For many people, there is a pressure to know an answer, have an opinion, and be able to provide input at work, in conversations with others, and even to ourselves. In other words, people can experience a feeling that they must continuously prove knowledge and greatness that often makes us resistant to simply saying “I don’t know.”
It feels good to be considered knowledgeable and to have our opinions respected. The challenge when you are focused on doing this all of the time is that it can also quickly become a burden on you to be constantly projecting greatness.
The Benefits of Admitting You Don’t Know Something
With all the knowledge out in the world, the average person knows only a fraction of it. Most people only need the knowledge that is directly relevant to their work and personal lives, as well as some knowledge that they might find interesting. This leaves an extensive amount of knowledge that you will not know.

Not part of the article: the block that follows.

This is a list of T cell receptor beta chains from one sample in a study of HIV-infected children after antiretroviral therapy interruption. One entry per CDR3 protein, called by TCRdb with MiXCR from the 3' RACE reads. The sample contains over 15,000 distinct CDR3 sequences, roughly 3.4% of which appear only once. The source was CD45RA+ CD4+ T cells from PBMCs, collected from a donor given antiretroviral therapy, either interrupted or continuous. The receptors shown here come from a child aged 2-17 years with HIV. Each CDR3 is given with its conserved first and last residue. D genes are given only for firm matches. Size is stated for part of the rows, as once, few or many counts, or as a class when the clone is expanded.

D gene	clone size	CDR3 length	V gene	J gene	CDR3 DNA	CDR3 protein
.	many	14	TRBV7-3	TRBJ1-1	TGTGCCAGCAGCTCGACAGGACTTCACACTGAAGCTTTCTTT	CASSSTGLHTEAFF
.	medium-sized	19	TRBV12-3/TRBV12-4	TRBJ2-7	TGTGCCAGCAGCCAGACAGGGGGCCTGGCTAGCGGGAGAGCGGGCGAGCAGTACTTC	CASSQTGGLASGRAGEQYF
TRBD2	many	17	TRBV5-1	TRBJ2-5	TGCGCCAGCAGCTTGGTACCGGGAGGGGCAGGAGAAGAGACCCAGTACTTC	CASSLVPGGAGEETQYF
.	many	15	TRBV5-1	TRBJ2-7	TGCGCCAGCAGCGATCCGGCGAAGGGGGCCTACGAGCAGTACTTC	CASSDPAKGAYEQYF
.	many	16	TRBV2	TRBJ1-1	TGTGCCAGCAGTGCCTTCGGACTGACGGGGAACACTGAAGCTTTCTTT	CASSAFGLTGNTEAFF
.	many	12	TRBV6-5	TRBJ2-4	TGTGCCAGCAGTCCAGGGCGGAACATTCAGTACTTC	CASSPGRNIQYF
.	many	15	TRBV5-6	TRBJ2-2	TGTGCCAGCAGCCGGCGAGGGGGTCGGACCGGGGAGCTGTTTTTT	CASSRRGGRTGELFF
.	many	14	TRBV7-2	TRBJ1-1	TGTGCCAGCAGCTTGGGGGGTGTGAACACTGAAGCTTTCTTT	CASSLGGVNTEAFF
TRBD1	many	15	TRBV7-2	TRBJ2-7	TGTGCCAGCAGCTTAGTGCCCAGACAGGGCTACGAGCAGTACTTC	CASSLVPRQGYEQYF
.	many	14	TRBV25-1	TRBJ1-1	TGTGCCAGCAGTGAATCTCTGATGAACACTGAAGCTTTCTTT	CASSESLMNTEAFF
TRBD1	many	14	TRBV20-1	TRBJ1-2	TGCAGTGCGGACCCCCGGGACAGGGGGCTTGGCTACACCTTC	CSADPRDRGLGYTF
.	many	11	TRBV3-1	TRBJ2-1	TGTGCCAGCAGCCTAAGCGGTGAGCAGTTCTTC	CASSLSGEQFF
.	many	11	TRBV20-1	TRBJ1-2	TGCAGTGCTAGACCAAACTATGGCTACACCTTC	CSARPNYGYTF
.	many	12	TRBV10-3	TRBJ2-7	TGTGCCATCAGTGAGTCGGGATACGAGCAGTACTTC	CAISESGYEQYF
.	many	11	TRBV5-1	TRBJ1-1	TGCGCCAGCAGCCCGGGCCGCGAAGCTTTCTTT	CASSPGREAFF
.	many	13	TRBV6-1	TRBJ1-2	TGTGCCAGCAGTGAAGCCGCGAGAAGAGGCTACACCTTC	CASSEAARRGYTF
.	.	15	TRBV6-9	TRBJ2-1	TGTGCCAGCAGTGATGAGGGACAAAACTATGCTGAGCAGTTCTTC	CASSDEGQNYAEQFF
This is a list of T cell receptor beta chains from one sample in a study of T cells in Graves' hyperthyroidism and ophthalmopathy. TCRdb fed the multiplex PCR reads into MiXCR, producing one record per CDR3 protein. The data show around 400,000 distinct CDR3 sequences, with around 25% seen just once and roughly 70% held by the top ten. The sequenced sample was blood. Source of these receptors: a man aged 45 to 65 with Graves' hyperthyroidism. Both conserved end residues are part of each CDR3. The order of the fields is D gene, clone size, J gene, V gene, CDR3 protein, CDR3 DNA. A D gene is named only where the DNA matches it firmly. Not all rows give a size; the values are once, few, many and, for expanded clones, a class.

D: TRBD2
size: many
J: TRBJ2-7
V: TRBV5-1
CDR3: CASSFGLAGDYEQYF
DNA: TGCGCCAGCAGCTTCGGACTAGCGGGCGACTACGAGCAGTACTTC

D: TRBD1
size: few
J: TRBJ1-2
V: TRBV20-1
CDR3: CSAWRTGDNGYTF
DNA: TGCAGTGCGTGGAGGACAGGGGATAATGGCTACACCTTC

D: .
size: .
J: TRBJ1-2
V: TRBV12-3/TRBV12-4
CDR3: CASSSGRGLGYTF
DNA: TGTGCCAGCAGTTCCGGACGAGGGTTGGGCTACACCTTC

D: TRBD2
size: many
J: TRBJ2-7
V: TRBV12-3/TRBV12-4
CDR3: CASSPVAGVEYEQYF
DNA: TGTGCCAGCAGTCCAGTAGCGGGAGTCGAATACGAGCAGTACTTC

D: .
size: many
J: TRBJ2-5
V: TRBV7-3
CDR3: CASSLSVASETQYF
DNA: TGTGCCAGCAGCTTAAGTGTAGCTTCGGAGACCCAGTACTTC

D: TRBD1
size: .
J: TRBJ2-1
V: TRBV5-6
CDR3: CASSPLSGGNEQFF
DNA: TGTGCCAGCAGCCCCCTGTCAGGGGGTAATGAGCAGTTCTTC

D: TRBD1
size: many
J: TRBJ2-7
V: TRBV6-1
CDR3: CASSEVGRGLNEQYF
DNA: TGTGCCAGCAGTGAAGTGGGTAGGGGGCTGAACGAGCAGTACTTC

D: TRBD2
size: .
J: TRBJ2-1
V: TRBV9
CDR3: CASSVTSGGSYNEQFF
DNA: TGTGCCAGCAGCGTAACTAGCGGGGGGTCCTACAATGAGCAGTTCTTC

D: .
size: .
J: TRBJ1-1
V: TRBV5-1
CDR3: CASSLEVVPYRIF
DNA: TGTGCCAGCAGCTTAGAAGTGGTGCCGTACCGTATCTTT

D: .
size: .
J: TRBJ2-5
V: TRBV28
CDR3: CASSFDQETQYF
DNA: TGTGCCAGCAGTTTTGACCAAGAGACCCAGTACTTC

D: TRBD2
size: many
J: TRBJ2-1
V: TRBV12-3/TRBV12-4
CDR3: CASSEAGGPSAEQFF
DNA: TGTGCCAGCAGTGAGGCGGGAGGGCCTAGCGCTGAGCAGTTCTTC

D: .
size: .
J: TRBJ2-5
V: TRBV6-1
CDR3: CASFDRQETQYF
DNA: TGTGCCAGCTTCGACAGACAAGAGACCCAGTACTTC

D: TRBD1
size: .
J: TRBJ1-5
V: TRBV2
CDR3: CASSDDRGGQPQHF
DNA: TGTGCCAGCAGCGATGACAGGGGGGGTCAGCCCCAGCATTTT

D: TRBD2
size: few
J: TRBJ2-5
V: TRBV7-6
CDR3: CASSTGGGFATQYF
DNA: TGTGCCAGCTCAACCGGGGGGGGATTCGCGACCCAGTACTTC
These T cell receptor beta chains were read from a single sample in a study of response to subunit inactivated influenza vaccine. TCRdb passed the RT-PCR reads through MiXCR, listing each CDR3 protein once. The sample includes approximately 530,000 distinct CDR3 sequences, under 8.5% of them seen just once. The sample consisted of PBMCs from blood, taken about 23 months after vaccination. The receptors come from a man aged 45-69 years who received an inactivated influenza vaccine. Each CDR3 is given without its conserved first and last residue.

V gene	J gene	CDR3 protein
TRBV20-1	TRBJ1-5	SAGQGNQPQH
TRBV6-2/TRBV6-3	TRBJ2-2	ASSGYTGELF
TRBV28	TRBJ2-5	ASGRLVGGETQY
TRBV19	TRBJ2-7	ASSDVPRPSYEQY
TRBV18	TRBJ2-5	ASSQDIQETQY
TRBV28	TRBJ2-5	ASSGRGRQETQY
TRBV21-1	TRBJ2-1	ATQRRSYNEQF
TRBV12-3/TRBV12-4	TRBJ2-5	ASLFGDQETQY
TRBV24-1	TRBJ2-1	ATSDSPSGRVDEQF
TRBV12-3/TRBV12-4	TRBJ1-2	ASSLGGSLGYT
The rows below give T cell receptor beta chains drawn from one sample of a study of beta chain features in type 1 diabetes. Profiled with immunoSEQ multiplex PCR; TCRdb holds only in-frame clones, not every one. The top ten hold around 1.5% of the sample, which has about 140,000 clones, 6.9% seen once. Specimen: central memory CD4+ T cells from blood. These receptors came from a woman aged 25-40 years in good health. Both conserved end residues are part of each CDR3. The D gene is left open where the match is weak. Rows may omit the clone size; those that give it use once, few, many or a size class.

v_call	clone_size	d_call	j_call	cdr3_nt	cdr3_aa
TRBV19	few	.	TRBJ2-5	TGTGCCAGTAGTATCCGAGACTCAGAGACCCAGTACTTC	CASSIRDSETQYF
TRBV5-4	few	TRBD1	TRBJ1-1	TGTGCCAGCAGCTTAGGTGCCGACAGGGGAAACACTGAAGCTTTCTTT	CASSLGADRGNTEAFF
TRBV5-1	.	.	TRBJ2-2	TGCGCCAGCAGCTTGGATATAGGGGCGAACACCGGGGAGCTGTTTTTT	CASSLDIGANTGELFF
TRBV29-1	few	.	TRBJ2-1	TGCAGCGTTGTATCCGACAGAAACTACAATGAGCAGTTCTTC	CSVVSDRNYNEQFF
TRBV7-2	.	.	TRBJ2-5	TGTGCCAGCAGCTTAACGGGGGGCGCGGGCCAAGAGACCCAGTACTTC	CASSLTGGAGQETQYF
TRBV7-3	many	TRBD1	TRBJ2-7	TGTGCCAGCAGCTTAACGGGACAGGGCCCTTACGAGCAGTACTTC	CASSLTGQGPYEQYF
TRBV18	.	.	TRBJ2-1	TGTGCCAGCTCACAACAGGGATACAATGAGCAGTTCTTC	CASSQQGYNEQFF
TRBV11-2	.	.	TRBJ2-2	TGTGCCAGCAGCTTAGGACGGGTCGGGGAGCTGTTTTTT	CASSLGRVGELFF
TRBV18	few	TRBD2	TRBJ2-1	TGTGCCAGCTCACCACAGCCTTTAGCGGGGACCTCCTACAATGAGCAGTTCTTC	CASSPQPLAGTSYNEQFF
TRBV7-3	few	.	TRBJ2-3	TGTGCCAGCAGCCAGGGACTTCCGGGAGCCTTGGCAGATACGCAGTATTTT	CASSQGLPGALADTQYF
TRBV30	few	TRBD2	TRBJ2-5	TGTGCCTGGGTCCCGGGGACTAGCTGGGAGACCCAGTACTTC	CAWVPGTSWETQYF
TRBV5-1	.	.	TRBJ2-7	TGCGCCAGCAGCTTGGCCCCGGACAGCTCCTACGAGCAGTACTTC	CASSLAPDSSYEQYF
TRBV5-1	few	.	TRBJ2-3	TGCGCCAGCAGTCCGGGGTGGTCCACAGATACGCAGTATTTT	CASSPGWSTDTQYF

Admitting that you do not know something or have enough information about a topic to adequately address it can be vulnerable and not something that many people are naturally inclined to do. Yet there are a range of benefits to accepting yourself and your knowledge as it is, and freely admitting this to others, including:
- Liberation – When you readily admit that you do not know something, you remove the need to have to prove yourself by coming up with answers and heading off difficult questions from those who might have more knowledge of this particular topic than you do.
- More Learning Opportunities – Admitting that you don’t know something opens you up to learning opportunities because you no longer need to convince yourself that you already have all the information. This then makes it easier to learn the necessary information so that next time you will have more knowledge about the subject.
- You Get to be True to Yourself – By embracing that greatness instead of creating an illusion of knowing more than you do, you can be truer to who you are, giving you better options for goal setting and a more authentic experience.
Building up this habit to the point where you can be comfortable being yourself instead of continuously trying to be great will take awareness and practice. It can also be guided by an experienced therapist. Long Island Psychology helps our clients live more authentically and prioritize individual strengths. We meet with clients at our just opened office in Roslyn Heights in addition to offices in Rockville Centre and Garden City. Send us a message to get started with therapy on Long Island today.